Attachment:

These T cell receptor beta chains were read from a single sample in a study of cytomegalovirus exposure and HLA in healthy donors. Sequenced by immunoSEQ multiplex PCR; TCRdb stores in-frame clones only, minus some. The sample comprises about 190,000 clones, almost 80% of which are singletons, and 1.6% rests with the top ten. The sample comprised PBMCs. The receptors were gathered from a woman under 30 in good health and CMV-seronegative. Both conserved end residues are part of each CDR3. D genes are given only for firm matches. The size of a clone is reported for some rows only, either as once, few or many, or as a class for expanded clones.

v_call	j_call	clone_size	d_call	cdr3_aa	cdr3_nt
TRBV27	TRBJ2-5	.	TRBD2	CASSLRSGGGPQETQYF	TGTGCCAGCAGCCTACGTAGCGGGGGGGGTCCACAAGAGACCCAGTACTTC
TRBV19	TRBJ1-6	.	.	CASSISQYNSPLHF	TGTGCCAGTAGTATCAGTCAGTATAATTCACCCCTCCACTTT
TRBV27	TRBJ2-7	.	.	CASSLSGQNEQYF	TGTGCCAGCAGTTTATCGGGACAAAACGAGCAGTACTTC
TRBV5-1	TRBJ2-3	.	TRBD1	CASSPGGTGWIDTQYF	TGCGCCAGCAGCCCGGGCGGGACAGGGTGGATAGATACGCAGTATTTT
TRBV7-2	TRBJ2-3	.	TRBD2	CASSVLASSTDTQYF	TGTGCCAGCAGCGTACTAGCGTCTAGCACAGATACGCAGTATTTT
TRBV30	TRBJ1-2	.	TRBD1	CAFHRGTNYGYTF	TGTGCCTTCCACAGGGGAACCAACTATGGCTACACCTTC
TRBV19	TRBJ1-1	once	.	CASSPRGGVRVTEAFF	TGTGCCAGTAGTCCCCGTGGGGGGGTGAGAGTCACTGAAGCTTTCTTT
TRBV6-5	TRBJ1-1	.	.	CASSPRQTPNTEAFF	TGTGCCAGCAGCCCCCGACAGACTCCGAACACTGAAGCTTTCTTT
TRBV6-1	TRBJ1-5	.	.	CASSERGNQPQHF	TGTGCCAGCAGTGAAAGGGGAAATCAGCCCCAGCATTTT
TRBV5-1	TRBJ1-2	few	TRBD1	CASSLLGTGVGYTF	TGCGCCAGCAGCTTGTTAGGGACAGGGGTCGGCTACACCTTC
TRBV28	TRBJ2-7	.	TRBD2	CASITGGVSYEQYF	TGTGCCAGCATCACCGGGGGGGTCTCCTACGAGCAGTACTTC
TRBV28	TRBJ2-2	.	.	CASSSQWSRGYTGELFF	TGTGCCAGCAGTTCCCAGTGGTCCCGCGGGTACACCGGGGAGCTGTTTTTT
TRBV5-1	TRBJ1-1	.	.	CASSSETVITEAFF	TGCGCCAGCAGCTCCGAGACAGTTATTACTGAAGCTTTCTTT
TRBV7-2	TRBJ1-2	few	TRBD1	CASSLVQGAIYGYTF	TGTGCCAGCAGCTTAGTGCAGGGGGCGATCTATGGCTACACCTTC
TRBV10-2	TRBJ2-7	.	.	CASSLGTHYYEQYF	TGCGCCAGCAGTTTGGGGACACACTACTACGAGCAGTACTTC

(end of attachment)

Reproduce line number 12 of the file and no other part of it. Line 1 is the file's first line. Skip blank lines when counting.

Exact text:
TRBV5-1	TRBJ1-2	few	TRBD1	CASSLLGTGVGYTF	TGCGCCAGCAGCTTGTTAGGGACAGGGGTCGGCTACACCTTC